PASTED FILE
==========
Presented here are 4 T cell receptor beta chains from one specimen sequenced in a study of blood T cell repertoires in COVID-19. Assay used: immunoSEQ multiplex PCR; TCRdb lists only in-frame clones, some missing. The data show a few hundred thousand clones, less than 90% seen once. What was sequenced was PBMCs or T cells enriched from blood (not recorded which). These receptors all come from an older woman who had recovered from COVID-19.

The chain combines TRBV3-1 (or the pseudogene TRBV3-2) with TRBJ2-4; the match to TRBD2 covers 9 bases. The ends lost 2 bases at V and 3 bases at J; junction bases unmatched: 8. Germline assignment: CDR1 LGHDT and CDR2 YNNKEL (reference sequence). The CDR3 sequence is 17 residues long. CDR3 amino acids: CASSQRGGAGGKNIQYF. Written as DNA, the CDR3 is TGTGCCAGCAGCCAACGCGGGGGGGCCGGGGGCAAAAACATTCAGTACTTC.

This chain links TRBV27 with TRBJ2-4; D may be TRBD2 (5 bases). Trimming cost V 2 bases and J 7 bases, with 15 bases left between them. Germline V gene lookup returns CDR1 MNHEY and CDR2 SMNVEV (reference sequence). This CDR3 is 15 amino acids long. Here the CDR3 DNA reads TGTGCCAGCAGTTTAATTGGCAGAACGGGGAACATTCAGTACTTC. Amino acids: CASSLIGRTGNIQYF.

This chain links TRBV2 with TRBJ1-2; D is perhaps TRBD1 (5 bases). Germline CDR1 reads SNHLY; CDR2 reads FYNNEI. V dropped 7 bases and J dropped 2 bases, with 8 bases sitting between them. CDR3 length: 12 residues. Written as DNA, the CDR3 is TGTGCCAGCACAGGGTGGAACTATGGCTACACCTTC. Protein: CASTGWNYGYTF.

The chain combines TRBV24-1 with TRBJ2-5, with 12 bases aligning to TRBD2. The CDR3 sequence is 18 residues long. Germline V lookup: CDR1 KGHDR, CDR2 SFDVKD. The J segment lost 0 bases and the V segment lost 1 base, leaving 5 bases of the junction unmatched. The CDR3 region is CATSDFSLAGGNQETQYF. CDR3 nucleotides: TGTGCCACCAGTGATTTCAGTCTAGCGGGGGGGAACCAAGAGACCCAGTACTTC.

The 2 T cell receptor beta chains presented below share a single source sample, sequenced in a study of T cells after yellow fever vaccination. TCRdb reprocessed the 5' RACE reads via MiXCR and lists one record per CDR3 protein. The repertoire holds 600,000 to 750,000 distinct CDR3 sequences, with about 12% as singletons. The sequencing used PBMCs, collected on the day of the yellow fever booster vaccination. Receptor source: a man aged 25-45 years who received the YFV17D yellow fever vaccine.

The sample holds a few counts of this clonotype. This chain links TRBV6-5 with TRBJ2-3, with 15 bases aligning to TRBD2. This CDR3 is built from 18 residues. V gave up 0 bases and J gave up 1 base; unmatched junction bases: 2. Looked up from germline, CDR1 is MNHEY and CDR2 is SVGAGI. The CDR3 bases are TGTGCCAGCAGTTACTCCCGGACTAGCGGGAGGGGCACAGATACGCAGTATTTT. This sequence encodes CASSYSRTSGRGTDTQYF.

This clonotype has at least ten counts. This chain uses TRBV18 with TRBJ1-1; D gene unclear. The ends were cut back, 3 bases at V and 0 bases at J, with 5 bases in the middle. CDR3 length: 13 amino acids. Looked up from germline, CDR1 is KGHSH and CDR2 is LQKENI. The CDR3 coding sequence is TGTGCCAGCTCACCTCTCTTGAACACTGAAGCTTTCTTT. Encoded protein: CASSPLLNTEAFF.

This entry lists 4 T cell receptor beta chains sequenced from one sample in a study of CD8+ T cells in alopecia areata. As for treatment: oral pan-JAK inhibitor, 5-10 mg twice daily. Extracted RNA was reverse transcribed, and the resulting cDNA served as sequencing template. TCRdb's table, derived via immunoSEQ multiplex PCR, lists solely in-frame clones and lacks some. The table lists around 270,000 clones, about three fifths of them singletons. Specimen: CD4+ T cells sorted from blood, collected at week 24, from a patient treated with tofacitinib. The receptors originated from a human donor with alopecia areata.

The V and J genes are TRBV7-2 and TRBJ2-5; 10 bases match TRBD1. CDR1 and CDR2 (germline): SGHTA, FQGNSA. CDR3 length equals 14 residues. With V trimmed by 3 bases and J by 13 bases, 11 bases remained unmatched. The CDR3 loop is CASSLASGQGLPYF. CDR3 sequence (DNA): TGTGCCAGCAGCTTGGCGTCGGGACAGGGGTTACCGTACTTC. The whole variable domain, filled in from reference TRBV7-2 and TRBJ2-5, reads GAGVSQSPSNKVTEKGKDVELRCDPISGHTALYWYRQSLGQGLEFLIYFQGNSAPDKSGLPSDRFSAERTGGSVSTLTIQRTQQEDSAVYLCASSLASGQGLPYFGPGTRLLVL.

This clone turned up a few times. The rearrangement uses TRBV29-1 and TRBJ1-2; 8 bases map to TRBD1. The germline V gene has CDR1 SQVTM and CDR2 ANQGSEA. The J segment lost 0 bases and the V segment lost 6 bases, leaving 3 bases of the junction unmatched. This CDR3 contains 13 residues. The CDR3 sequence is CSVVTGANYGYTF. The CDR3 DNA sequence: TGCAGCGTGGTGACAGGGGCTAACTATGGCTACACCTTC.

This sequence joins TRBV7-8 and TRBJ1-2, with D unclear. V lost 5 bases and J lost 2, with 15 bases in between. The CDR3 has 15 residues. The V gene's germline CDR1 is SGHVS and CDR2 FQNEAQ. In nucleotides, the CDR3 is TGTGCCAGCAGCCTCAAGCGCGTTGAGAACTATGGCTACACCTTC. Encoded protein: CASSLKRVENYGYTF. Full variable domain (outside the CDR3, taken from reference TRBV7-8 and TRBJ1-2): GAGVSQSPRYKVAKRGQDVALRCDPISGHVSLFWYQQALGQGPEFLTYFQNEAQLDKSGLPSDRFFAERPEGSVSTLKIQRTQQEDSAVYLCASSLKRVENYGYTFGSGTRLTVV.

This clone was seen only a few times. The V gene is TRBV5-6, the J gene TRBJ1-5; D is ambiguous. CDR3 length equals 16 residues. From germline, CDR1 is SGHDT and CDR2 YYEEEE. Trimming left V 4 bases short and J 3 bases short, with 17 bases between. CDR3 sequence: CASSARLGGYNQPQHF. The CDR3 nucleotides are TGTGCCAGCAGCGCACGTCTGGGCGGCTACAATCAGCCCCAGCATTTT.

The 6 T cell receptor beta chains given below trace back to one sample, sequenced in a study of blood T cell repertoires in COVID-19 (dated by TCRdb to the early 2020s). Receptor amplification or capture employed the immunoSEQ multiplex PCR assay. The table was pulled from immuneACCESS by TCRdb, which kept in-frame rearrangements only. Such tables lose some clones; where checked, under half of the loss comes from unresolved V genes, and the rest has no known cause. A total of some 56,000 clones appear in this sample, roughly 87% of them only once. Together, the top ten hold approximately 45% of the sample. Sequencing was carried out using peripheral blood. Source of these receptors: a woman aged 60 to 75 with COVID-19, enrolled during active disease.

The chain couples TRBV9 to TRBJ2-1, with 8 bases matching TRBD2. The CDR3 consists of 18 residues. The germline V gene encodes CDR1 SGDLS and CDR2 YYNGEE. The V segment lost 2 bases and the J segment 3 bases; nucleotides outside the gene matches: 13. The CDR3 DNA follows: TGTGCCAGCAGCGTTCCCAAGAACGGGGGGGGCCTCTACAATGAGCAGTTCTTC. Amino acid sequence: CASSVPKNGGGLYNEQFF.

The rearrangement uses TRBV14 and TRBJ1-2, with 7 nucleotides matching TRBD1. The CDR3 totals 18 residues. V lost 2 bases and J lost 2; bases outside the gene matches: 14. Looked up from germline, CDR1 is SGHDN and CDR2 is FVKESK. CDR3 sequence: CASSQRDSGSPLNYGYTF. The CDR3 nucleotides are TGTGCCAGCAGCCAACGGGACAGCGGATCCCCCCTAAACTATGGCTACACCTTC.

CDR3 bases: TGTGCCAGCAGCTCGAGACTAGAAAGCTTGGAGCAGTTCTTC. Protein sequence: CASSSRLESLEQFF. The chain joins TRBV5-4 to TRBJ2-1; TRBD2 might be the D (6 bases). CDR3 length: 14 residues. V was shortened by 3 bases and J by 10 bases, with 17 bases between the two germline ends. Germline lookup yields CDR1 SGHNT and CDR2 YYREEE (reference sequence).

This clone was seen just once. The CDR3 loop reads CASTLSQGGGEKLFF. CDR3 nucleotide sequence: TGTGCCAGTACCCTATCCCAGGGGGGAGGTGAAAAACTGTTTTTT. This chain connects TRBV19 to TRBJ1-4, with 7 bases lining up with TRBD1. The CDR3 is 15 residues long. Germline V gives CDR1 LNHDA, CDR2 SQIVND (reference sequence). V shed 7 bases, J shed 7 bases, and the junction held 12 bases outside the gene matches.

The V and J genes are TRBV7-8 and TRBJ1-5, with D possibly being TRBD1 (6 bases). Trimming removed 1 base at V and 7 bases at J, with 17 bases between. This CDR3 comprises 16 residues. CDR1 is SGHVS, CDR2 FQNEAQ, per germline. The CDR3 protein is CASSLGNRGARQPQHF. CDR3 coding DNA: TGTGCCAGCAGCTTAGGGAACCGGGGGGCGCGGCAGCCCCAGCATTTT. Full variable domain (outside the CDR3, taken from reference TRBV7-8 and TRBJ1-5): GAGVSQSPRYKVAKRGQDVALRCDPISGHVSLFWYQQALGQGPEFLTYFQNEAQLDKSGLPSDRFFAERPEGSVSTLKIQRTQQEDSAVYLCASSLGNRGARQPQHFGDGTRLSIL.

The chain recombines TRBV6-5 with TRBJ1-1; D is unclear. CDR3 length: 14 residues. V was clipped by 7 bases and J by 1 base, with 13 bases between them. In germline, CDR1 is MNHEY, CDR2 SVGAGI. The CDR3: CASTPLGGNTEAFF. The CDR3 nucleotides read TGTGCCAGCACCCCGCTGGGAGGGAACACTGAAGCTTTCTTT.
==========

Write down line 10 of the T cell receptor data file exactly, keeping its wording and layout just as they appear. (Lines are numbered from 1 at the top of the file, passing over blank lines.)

The V and J genes are TRBV7-2 and TRBJ2-5; 10 bases match TRBD1. CDR1 and CDR2 (germline): SGHTA, FQGNSA. CDR3 length equals 14 residues. With V trimmed by 3 bases and J by 13 bases, 11 bases remained unmatched. The CDR3 loop is CASSLASGQGLPYF. CDR3 sequence (DNA): TGTGCCAGCAGCTTGGCGTCGGGACAGGGGTTACCGTACTTC. The whole variable domain, filled in from reference TRBV7-2 and TRBJ2-5, reads GAGVSQSPSNKVTEKGKDVELRCDPISGHTALYWYRQSLGQGLEFLIYFQGNSAPDKSGLPSDRFSAERTGGSVSTLTIQRTQQEDSAVYLCASSLASGQGLPYFGPGTRLLVL.